Submitted: The Two Sides Team November 29, 2019
The prevalence and use of electronics in all aspects of daily life is steadily increasing with the average U.S. adult spending 6.3 hours each day with digital media, over half of which is spent on their smartphones. The number is even higher, up to 9 hours per day, for teens.1, 2
According to a 2019 Two Sides sponsored study conducted by Toluna, there is mounting evidence that consumers are feeling digital overload and the long-term negative health effects of electronic overuse.3
In the U.S. and Canada, 53 and 52% of respondents, respectively, are concerned that the overuse of electronic devices could be damaging to their health. Similar numbers, 49% and 46% believe they spend too much time on electronic devices. Finally, 31% of American respondents and 27% of Canadians feel they are suffering from “digital overload.”
Too much screen time can indeed affect your health. Digital eye strain (DES), also known as computer vision syndrome, includes symptoms such as headaches, double vision, blurred distance vision, irritated or burning eyes, dry eyes and tired eyes. Estimates suggest 50% or more of computer users suffer from at least one of these symptoms while they are looking at a screen.4 A study that compared reading on a screen to reading on paper noted that after reading from a smartphone, eye strain symptoms were significantly worse than for the printed hardcopy.5 Scientists are wondering how much of the recent and alarming rise in myopia (nearsightedness or difficulty seeing distant objects clearly) is due to too much screen time. If current trends continue, 50% of the world’s population will be myopic by 2050.6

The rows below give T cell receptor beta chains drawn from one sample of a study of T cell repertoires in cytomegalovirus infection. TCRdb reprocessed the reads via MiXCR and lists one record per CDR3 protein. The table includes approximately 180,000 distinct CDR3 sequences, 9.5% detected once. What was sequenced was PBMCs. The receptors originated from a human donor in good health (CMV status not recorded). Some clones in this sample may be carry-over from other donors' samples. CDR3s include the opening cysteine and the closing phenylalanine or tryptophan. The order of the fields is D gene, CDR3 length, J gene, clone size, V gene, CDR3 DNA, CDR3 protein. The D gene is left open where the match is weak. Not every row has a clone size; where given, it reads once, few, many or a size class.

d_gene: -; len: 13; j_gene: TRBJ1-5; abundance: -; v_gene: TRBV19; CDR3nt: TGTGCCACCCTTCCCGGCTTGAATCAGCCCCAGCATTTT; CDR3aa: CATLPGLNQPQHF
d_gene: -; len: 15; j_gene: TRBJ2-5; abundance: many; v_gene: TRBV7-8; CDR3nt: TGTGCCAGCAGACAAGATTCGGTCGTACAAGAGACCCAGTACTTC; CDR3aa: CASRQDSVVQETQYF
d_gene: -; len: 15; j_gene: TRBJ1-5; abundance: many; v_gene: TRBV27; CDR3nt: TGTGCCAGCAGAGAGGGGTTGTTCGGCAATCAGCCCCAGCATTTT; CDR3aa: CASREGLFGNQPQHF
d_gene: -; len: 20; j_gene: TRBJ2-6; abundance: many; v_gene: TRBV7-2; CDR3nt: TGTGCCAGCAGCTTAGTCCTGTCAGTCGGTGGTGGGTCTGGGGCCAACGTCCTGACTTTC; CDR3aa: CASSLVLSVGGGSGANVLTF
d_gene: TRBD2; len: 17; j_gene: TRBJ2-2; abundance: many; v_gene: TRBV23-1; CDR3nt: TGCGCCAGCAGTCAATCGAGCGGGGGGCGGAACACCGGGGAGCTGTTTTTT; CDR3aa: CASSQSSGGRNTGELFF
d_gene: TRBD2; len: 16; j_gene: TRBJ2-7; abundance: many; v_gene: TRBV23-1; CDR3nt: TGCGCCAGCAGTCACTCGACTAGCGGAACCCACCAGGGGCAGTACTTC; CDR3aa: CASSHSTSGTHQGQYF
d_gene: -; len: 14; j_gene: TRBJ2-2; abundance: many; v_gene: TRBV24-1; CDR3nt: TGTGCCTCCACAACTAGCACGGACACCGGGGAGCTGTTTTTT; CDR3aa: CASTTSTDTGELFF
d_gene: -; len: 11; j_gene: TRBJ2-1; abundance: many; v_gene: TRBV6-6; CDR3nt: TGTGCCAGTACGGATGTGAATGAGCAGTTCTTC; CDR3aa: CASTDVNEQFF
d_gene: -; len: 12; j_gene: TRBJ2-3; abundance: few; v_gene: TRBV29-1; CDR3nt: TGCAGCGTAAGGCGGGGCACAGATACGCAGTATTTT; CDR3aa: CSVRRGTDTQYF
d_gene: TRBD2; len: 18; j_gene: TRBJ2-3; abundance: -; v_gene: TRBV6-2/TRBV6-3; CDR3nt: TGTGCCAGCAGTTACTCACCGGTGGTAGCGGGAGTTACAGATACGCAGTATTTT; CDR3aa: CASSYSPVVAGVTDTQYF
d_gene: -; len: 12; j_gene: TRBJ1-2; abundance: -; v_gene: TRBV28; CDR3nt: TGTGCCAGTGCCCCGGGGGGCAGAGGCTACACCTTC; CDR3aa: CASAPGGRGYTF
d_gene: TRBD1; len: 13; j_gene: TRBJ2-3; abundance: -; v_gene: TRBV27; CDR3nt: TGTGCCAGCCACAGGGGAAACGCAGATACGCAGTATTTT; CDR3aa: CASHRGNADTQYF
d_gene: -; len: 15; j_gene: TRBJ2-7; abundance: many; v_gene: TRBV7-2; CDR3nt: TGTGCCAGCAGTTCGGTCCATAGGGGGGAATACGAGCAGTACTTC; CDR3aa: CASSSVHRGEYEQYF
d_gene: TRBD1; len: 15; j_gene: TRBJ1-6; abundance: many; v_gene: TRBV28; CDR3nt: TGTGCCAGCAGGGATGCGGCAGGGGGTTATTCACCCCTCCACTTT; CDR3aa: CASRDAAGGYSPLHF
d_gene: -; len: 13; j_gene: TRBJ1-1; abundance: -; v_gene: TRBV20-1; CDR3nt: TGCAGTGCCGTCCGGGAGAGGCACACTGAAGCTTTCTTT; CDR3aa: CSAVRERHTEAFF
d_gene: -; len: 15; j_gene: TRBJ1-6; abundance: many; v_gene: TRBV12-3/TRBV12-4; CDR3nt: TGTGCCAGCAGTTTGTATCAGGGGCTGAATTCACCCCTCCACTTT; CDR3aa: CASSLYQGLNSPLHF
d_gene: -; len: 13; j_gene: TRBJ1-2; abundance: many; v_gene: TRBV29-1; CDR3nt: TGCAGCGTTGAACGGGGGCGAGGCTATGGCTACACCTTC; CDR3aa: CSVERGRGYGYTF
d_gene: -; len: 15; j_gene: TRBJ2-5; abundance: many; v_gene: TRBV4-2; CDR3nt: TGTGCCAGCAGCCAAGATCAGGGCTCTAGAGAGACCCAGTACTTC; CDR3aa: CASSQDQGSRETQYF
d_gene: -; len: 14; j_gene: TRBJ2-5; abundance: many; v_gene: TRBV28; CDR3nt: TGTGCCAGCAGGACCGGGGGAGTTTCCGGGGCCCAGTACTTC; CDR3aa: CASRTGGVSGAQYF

One thing researchers do agree on is the harmful effects of reading from screens on sleep.7 Several years ago, a National Sleep Foundation survey found that 90% of Americans reported using light-emitting devices within an hour of going to bed and greater use was associated with worse sleep outcomes at all ages. Users may sleep less, sleep patterns can be disrupted, and daytime sleepiness increased.8,9 And all those changes in sleep can have detrimental effects on our well-being and the nationwide impact to long-term brain health is potentially large.10
The light emitted from electronic devices is enough to disrupt sleep patterns, negatively impacting concentration and brain development. This is especially important for children where the quality of sleep is necessary for mental development.11
A recent study conducted by the American Association of Pediatrics (AAP) shows supporting evidence that a greater-than-average screen time promotes a greater chance of developing attention problems. A correlation between excessive screen time and attention deficiencies is clear.12
Too much screen time has also been linked to increases in anxiety and depression, shortened attention spans and a variety of other negative effects on our well-being although evidence is often contradictory.
We evidently understand that too much screen time can be bad for us. There is also a clear preference among the Two Sides survey respondents to enjoy the “offline” world with 71% of Americans and 68% of Canadians believing in the importance of “switching off” and reading more in print.
Picking up a book, magazine or newspaper may be the ticket to relaxation and a good night’s sleep, not to mention getting immersed in your subject. The preference for reading in print by a majority of consumers was reflected in the Toluna study which found that 68% of Americans and Canadians prefer reading a book in print (versus digital). For magazines, the preference for print was 65% for the U.S. and 59% for Canada.
Detailed results of the Toluna survey can be found at https://twosidesna.org/survey
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